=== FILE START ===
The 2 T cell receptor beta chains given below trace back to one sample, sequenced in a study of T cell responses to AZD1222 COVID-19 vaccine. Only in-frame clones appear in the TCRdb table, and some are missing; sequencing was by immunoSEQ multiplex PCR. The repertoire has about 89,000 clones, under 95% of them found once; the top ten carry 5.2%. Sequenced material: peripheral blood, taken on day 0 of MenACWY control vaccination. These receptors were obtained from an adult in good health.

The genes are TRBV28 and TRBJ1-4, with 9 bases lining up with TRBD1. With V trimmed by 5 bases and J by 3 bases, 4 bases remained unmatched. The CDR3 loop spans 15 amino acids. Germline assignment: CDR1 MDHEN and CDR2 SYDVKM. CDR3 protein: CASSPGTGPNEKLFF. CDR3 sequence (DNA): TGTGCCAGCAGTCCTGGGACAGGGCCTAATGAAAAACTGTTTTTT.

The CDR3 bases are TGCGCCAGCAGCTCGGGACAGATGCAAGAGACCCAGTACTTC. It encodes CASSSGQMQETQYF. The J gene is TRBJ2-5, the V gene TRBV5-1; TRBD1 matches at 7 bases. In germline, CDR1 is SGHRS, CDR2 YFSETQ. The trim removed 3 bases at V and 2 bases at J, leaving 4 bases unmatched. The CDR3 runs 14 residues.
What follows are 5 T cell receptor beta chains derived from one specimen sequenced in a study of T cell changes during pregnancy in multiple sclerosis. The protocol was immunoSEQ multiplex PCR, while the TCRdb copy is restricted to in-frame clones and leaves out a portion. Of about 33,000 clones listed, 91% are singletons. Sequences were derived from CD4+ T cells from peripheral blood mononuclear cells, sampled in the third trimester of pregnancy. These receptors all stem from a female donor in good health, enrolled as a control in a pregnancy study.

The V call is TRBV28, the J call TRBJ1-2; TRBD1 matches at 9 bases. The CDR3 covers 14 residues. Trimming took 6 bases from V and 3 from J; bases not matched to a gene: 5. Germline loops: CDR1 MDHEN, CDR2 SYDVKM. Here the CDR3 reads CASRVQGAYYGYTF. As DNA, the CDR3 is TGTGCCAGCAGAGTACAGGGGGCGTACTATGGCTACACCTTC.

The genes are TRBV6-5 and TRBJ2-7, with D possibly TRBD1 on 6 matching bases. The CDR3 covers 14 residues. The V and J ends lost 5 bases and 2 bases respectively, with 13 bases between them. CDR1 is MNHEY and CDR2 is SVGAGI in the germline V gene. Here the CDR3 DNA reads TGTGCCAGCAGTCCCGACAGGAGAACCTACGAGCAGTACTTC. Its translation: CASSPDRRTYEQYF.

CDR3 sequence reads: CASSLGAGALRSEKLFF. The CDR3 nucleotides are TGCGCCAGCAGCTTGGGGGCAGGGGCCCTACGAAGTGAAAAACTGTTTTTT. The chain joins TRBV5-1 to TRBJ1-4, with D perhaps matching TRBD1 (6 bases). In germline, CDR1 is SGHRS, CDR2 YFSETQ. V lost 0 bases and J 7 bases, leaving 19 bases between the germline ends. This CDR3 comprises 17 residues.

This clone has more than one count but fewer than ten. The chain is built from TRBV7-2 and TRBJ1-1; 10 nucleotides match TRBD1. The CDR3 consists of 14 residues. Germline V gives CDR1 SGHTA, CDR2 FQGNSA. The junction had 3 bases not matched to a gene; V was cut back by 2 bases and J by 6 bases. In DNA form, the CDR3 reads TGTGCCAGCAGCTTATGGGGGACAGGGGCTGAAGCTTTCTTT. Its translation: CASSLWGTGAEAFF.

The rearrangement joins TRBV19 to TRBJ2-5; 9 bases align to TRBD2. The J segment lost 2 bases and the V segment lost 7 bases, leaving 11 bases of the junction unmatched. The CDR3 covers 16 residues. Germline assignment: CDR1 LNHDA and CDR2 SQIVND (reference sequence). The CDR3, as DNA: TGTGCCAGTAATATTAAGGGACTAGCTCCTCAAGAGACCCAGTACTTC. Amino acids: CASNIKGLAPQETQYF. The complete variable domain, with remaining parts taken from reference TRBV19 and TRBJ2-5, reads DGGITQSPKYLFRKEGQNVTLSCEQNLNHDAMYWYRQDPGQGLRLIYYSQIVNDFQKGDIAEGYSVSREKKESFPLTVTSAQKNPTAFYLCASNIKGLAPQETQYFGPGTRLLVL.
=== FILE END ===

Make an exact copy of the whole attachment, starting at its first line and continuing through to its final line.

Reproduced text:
The 2 T cell receptor beta chains given below trace back to one sample, sequenced in a study of T cell responses to AZD1222 COVID-19 vaccine. Only in-frame clones appear in the TCRdb table, and some are missing; sequencing was by immunoSEQ multiplex PCR. The repertoire has about 89,000 clones, under 95% of them found once; the top ten carry 5.2%. Sequenced material: peripheral blood, taken on day 0 of MenACWY control vaccination. These receptors were obtained from an adult in good health.

The genes are TRBV28 and TRBJ1-4, with 9 bases lining up with TRBD1. With V trimmed by 5 bases and J by 3 bases, 4 bases remained unmatched. The CDR3 loop spans 15 amino acids. Germline assignment: CDR1 MDHEN and CDR2 SYDVKM. CDR3 protein: CASSPGTGPNEKLFF. CDR3 sequence (DNA): TGTGCCAGCAGTCCTGGGACAGGGCCTAATGAAAAACTGTTTTTT.

The CDR3 bases are TGCGCCAGCAGCTCGGGACAGATGCAAGAGACCCAGTACTTC. It encodes CASSSGQMQETQYF. The J gene is TRBJ2-5, the V gene TRBV5-1; TRBD1 matches at 7 bases. In germline, CDR1 is SGHRS, CDR2 YFSETQ. The trim removed 3 bases at V and 2 bases at J, leaving 4 bases unmatched. The CDR3 runs 14 residues.
What follows are 5 T cell receptor beta chains derived from one specimen sequenced in a study of T cell changes during pregnancy in multiple sclerosis. The protocol was immunoSEQ multiplex PCR, while the TCRdb copy is restricted to in-frame clones and leaves out a portion. Of about 33,000 clones listed, 91% are singletons. Sequences were derived from CD4+ T cells from peripheral blood mononuclear cells, sampled in the third trimester of pregnancy. These receptors all stem from a female donor in good health, enrolled as a control in a pregnancy study.

The V call is TRBV28, the J call TRBJ1-2; TRBD1 matches at 9 bases. The CDR3 covers 14 residues. Trimming took 6 bases from V and 3 from J; bases not matched to a gene: 5. Germline loops: CDR1 MDHEN, CDR2 SYDVKM. Here the CDR3 reads CASRVQGAYYGYTF. As DNA, the CDR3 is TGTGCCAGCAGAGTACAGGGGGCGTACTATGGCTACACCTTC.

The genes are TRBV6-5 and TRBJ2-7, with D possibly TRBD1 on 6 matching bases. The CDR3 covers 14 residues. The V and J ends lost 5 bases and 2 bases respectively, with 13 bases between them. CDR1 is MNHEY and CDR2 is SVGAGI in the germline V gene. Here the CDR3 DNA reads TGTGCCAGCAGTCCCGACAGGAGAACCTACGAGCAGTACTTC. Its translation: CASSPDRRTYEQYF.

CDR3 sequence reads: CASSLGAGALRSEKLFF. The CDR3 nucleotides are TGCGCCAGCAGCTTGGGGGCAGGGGCCCTACGAAGTGAAAAACTGTTTTTT. The chain joins TRBV5-1 to TRBJ1-4, with D perhaps matching TRBD1 (6 bases). In germline, CDR1 is SGHRS, CDR2 YFSETQ. V lost 0 bases and J 7 bases, leaving 19 bases between the germline ends. This CDR3 comprises 17 residues.

This clone has more than one count but fewer than ten. The chain is built from TRBV7-2 and TRBJ1-1; 10 nucleotides match TRBD1. The CDR3 consists of 14 residues. Germline V gives CDR1 SGHTA, CDR2 FQGNSA. The junction had 3 bases not matched to a gene; V was cut back by 2 bases and J by 6 bases. In DNA form, the CDR3 reads TGTGCCAGCAGCTTATGGGGGACAGGGGCTGAAGCTTTCTTT. Its translation: CASSLWGTGAEAFF.

The rearrangement joins TRBV19 to TRBJ2-5; 9 bases align to TRBD2. The J segment lost 2 bases and the V segment lost 7 bases, leaving 11 bases of the junction unmatched. The CDR3 covers 16 residues. Germline assignment: CDR1 LNHDA and CDR2 SQIVND (reference sequence). The CDR3, as DNA: TGTGCCAGTAATATTAAGGGACTAGCTCCTCAAGAGACCCAGTACTTC. Amino acids: CASNIKGLAPQETQYF. The complete variable domain, with remaining parts taken from reference TRBV19 and TRBJ2-5, reads DGGITQSPKYLFRKEGQNVTLSCEQNLNHDAMYWYRQDPGQGLRLIYYSQIVNDFQKGDIAEGYSVSREKKESFPLTVTSAQKNPTAFYLCASNIKGLAPQETQYFGPGTRLLVL.